Congratulations. You have purchased the
very best six-note manual tuner available!
Your Sabine PIK-60O Six-Note Manual Tuner
provides the same easy-to-use tuning display and advanced tuning algorithm that was
previously available only on our bestselling
Chromatic AutoTuners. The PIK-600 is ideal
for tuning all guitars, basses, banjos, mandolins, and violins.
Easy-To-Read Display Your PIK tuner replaces the delicate meter and needle display found on most six-note tuners with a
rugged solid-state LED array. The LED display provides the same continuous indication of tuning error by
varying the LED blink rate. LEDs are much easier to read than meters, especially in the dark and from a
distance. Additionally, LEDs do not introduce angle-of-view errors.
Extra-Wide Tuning Sensitivity Other manual tuners cannot tune unless the string is within a note of being in
tune. The result is a lot of unnecessarily broken strings. On the other hand, your PIK-600 will indicate if you are
too sharp or flat even if you are one-half octave out of tune. Tuning is much easier with your PIK-6OO.
Automatic Sleep Mode Battery Saver The PIK tuner turns itself off after 10 minutes of quiet. This prevents the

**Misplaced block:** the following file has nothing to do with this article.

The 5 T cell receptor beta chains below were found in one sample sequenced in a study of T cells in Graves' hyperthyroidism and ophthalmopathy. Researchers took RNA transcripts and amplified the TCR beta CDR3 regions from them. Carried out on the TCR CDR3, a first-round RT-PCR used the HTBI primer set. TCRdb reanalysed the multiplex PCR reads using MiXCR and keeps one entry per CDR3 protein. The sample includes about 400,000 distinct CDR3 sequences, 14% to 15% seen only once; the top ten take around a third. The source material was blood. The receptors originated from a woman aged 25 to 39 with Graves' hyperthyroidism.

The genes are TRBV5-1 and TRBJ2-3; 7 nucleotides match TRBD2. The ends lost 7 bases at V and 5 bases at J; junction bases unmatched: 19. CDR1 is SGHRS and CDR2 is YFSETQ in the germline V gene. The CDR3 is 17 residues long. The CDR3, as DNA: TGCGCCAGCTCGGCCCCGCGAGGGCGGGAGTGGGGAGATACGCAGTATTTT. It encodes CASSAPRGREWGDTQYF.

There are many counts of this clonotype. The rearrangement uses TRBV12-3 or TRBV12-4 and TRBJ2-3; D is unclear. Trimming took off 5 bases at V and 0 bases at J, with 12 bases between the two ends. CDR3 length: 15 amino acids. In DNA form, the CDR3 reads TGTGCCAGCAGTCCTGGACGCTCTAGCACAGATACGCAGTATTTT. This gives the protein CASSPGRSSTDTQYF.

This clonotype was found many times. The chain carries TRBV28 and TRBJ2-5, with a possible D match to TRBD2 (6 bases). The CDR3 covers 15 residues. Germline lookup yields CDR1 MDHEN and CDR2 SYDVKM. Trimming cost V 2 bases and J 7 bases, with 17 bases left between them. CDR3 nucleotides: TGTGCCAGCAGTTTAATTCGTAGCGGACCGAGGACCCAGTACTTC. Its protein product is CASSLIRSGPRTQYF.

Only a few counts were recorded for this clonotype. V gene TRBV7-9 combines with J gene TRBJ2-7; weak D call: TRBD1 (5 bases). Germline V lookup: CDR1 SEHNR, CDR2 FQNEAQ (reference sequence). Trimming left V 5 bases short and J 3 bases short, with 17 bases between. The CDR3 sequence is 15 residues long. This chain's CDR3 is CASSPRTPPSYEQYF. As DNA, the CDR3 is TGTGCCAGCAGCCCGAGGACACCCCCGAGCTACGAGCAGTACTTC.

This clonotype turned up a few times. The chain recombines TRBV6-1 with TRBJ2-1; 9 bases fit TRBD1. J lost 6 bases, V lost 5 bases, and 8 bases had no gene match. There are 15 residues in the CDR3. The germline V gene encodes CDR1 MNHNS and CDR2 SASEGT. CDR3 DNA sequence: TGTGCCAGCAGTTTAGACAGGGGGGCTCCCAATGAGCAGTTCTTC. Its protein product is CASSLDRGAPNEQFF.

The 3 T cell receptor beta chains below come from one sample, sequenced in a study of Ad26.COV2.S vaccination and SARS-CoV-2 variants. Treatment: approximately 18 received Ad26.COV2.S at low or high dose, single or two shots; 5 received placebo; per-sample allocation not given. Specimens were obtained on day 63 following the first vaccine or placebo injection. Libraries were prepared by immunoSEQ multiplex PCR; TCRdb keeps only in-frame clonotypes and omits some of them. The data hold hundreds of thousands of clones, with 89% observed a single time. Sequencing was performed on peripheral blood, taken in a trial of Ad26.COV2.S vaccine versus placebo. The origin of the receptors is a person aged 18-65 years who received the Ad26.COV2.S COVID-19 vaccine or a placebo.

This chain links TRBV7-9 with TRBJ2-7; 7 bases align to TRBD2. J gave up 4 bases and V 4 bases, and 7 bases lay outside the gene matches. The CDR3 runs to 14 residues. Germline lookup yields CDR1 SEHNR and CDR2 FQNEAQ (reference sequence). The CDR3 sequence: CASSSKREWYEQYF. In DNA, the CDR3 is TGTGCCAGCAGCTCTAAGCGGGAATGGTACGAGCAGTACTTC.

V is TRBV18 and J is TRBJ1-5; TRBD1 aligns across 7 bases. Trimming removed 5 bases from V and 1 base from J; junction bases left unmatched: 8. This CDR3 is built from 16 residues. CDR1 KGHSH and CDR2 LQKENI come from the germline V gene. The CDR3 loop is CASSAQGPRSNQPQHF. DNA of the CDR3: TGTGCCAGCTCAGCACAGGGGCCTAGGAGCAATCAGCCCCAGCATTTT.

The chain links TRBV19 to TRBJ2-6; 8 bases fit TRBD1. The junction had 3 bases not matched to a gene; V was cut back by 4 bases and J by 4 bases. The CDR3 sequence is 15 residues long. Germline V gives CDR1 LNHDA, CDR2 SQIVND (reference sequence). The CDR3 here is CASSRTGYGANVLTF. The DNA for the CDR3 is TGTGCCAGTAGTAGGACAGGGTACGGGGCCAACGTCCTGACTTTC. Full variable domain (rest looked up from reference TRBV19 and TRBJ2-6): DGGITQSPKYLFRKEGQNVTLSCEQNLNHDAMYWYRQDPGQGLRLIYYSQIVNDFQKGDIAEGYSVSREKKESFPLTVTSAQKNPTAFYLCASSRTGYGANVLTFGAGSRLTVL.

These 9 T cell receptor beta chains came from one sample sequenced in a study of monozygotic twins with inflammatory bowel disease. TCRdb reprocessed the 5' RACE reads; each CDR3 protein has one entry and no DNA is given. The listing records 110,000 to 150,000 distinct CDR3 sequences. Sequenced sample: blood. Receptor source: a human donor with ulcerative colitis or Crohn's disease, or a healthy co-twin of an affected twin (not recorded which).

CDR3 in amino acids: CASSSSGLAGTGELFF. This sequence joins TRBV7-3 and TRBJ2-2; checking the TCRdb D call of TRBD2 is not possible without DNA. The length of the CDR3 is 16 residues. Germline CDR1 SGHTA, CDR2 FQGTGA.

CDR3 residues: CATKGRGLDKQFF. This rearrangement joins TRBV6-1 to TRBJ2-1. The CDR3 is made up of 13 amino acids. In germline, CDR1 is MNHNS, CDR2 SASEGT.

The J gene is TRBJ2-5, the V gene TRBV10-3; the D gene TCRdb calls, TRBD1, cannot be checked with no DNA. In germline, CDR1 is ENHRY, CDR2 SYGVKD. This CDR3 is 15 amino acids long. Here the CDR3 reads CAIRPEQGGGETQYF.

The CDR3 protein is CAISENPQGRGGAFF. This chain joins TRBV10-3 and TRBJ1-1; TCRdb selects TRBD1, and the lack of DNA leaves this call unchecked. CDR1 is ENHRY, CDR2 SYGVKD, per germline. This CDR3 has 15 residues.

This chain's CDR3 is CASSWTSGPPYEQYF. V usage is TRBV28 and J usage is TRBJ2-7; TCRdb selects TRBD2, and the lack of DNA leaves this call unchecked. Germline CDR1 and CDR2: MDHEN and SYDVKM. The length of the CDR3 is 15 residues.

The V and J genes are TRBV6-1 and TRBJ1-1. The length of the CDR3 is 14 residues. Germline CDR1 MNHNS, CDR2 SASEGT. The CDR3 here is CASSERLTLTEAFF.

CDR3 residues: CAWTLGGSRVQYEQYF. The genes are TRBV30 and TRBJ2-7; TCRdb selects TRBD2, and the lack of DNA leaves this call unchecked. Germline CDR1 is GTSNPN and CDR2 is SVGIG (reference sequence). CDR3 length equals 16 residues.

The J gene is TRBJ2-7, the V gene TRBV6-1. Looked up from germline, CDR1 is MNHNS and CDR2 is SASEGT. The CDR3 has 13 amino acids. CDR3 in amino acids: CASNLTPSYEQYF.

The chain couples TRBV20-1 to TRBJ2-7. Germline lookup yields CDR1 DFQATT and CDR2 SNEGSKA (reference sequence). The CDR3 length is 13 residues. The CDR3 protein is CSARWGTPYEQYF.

battery from discharging unnecessarily if you accidentally forget to turn it off.
Low Battery Indicator Your PIK tuner continuously monitors its battery whenever the power is on. If the voltage
falls below an acceptable level, the three tuning indicator lights blink simultaneously once per second.
INSTRUCTIONS FOR TUNING:
1. Press The Power Selector To Turn On Your Tuner
Acoustic instrument tones are detected by a very sensitive internal microphone. It is generally not advantageous to play loudly, except in very noisy rooms. Plucking the string once per second with medium loudness
usually gives the best results.
Electronic instruments should be plugged into the tuner’s input jack labeled INST with a standard guitar cord.
The internal mic automatically disconnects so that the tuner will not pick up extraneous background noise. You
may connect your tuner’s AMP jack to any amplifier’s or PA system’s input so that you can tune as you play.
2. Select The Note You Wish To Tune
When you turn on your tuner, the low “E” LED lights up, indicating that the tuner is ready to tune your low “E”
string. Select different notes to tune by pressing the NOTE selector.
© Sabine 2000
3. Pluck The Selected String
4. Slowly Adjust The Instrument’s Pitch Until The “In Tune” Light Is Lit
Note that the Sharp and Flat indicators blink rapidly when the tone is far from being in tune and blink slower and
slower as the tone approaches being IN TUNE. Repeat the procedure until the entire instrument is tuned.
Made in U.S.A.
13301 Highway 441
Alachua, Florida 32615 USA
SOME STRINGED INSTRUMENT TUNING TIPS
Most musical instruments have peculiarities that cause annoying tuning problems. Fortunately, most of these
peculiarities are over-come by following these simple procedures:
- Pluck one string at a time.
- Pluck the instrument once per second to keep the note “fresh” while you are tuning. Notes go noticeably flat